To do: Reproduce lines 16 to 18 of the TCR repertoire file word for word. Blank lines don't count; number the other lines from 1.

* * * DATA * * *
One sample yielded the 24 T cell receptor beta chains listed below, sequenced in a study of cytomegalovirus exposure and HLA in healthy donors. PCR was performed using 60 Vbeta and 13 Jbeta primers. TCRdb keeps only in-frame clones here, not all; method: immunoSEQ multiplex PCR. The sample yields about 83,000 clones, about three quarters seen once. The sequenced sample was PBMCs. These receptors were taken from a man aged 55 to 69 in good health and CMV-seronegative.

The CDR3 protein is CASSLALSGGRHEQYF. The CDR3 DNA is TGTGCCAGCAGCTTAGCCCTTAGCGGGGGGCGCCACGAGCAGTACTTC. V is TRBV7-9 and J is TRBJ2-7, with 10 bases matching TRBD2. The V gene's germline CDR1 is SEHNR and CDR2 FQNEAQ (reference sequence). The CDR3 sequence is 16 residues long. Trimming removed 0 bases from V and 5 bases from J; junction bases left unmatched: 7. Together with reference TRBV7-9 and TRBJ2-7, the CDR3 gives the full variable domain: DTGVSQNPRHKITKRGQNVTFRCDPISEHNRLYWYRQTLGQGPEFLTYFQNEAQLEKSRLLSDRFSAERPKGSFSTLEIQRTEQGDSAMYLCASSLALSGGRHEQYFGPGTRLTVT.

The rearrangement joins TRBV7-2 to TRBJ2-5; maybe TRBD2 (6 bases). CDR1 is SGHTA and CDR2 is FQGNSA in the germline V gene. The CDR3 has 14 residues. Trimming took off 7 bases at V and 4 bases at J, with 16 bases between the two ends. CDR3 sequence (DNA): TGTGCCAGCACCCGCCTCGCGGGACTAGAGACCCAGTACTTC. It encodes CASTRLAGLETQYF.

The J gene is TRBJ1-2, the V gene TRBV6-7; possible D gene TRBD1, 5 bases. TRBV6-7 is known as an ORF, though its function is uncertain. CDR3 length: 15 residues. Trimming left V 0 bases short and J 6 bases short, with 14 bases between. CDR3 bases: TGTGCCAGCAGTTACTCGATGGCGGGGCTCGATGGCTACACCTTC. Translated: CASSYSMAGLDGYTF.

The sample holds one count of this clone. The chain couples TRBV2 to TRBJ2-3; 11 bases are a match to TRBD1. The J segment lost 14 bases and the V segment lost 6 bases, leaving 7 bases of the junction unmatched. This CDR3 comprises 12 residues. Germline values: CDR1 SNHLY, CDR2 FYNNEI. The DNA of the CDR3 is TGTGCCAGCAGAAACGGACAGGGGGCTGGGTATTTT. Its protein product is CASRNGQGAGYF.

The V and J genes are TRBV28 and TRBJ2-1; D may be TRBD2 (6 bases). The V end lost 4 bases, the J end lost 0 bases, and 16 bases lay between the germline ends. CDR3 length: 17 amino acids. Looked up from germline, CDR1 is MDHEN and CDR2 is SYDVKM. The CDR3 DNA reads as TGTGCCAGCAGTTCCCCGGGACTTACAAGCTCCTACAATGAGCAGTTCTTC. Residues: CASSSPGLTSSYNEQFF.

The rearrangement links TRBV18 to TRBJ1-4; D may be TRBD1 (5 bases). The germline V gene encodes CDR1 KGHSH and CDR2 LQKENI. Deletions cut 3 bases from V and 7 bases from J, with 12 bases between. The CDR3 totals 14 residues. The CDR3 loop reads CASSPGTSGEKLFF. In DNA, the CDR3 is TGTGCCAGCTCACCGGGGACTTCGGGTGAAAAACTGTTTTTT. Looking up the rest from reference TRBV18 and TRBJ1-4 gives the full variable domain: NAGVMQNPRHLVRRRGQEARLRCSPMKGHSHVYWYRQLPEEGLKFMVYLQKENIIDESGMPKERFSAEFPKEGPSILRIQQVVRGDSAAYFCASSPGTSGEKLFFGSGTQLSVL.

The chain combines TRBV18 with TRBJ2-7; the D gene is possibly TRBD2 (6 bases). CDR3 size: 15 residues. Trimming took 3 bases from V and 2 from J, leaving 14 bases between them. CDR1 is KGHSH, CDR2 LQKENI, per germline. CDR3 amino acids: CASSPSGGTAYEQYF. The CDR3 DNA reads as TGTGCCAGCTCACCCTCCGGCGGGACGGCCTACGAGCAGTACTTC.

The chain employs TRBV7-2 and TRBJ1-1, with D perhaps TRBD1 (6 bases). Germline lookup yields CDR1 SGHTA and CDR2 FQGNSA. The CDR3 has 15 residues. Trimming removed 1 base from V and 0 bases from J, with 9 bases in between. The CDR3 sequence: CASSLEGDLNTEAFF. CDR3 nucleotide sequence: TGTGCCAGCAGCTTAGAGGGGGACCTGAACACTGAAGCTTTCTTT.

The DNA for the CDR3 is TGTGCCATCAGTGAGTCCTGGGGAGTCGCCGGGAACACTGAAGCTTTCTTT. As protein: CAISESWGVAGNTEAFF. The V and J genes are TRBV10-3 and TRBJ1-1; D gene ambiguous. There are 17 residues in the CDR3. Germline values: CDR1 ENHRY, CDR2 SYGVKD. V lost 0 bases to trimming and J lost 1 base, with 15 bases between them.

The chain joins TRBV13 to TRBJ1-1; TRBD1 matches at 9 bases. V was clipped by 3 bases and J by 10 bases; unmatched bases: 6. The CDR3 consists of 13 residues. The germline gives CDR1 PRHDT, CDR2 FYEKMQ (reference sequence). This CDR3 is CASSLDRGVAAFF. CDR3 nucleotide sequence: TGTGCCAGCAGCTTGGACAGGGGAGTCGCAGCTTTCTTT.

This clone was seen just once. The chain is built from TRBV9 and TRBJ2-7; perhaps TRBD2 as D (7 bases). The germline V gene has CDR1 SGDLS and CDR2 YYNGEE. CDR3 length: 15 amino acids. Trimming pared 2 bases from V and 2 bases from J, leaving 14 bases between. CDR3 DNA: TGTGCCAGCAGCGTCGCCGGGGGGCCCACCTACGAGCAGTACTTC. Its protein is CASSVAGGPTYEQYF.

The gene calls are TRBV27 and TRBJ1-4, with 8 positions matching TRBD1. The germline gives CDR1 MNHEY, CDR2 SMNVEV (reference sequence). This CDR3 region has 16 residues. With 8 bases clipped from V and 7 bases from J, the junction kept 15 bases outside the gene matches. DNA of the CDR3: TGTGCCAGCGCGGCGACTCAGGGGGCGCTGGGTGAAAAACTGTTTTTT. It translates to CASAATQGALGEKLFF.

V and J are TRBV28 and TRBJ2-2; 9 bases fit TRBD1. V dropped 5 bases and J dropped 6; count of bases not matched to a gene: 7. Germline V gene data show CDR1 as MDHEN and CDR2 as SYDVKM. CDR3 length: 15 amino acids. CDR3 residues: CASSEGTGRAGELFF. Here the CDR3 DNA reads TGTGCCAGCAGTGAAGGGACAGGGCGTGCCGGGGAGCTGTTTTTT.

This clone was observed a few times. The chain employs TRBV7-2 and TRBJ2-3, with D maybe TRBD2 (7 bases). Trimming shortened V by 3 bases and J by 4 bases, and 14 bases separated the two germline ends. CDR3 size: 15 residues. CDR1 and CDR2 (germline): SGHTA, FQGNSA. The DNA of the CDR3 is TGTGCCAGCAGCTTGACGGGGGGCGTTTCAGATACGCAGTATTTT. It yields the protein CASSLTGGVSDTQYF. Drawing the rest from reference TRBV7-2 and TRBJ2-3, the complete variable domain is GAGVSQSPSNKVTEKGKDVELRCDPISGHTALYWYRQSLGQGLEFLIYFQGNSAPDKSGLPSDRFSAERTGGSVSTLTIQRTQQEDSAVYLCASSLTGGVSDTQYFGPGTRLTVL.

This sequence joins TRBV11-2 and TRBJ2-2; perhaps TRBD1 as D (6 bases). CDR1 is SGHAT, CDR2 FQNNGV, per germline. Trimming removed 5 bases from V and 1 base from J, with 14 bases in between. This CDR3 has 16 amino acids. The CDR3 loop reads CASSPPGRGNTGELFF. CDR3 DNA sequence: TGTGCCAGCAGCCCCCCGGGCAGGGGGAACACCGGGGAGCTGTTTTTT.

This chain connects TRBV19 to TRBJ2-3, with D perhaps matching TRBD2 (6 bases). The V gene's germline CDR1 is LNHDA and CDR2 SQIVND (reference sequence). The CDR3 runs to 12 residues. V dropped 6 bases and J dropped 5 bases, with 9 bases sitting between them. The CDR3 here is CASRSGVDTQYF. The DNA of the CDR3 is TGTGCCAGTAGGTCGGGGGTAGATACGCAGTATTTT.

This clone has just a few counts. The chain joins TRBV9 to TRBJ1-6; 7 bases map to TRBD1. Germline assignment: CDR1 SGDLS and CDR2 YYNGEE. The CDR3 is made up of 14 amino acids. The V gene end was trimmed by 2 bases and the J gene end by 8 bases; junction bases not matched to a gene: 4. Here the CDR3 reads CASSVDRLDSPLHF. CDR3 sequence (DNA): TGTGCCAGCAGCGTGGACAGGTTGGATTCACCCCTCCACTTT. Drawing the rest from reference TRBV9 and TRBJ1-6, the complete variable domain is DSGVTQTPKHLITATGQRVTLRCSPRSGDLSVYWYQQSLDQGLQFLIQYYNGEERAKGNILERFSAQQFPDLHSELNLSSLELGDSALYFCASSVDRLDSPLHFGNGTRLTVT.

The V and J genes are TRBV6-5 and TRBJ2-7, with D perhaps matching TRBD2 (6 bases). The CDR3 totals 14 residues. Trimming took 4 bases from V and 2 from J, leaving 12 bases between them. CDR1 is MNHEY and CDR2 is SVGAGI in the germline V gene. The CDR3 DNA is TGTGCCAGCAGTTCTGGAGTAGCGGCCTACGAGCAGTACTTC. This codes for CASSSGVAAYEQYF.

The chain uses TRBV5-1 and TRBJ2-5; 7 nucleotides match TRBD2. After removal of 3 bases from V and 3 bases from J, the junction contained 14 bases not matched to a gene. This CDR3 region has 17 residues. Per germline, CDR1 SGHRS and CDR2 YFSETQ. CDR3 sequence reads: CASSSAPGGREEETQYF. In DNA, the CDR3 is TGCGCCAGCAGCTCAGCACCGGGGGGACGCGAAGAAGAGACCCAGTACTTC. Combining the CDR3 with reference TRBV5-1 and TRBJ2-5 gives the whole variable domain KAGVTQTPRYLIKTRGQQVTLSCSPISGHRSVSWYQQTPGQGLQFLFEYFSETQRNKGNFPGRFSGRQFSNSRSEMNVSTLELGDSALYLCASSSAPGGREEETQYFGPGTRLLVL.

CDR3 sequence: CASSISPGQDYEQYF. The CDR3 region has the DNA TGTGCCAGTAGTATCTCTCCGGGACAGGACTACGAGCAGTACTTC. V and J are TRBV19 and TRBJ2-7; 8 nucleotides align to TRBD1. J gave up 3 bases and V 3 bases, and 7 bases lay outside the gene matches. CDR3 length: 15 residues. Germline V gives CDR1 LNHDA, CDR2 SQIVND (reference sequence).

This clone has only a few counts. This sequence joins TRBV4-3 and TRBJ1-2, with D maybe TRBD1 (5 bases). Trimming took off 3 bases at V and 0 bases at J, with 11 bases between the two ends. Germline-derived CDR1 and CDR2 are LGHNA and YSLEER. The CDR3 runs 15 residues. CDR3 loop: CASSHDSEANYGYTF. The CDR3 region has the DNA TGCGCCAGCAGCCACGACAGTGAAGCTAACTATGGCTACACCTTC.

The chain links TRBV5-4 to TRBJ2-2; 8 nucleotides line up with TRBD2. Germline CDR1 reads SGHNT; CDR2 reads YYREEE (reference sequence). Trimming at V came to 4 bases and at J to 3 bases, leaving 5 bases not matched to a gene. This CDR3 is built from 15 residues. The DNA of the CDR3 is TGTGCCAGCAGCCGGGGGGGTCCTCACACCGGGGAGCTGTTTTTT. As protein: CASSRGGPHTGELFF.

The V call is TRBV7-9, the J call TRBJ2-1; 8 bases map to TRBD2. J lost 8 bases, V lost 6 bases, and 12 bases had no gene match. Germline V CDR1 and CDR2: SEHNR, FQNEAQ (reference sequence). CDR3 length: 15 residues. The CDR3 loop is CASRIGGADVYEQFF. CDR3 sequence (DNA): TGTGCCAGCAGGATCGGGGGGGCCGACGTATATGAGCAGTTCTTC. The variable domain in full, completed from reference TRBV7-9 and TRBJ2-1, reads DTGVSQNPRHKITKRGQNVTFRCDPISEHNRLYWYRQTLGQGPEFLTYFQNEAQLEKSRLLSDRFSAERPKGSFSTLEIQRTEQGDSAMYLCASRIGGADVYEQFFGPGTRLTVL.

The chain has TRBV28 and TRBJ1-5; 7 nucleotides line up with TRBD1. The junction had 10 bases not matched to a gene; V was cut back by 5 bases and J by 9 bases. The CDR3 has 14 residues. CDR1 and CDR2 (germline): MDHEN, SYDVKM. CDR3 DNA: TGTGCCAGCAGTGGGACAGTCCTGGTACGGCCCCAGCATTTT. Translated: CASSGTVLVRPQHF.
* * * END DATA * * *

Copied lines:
This sequence joins TRBV11-2 and TRBJ2-2; perhaps TRBD1 as D (6 bases). CDR1 is SGHAT, CDR2 FQNNGV, per germline. Trimming removed 5 bases from V and 1 base from J, with 14 bases in between. This CDR3 has 16 amino acids. The CDR3 loop reads CASSPPGRGNTGELFF. CDR3 DNA sequence: TGTGCCAGCAGCCCCCCGGGCAGGGGGAACACCGGGGAGCTGTTTTTT.

This chain connects TRBV19 to TRBJ2-3, with D perhaps matching TRBD2 (6 bases). The V gene's germline CDR1 is LNHDA and CDR2 SQIVND (reference sequence). The CDR3 runs to 12 residues. V dropped 6 bases and J dropped 5 bases, with 9 bases sitting between them. The CDR3 here is CASRSGVDTQYF. The DNA of the CDR3 is TGTGCCAGTAGGTCGGGGGTAGATACGCAGTATTTT.

This clone has just a few counts. The chain joins TRBV9 to TRBJ1-6; 7 bases map to TRBD1. Germline assignment: CDR1 SGDLS and CDR2 YYNGEE. The CDR3 is made up of 14 amino acids. The V gene end was trimmed by 2 bases and the J gene end by 8 bases; junction bases not matched to a gene: 4. Here the CDR3 reads CASSVDRLDSPLHF. CDR3 sequence (DNA): TGTGCCAGCAGCGTGGACAGGTTGGATTCACCCCTCCACTTT. Drawing the rest from reference TRBV9 and TRBJ1-6, the complete variable domain is DSGVTQTPKHLITATGQRVTLRCSPRSGDLSVYWYQQSLDQGLQFLIQYYNGEERAKGNILERFSAQQFPDLHSELNLSSLELGDSALYFCASSVDRLDSPLHFGNGTRLTVT.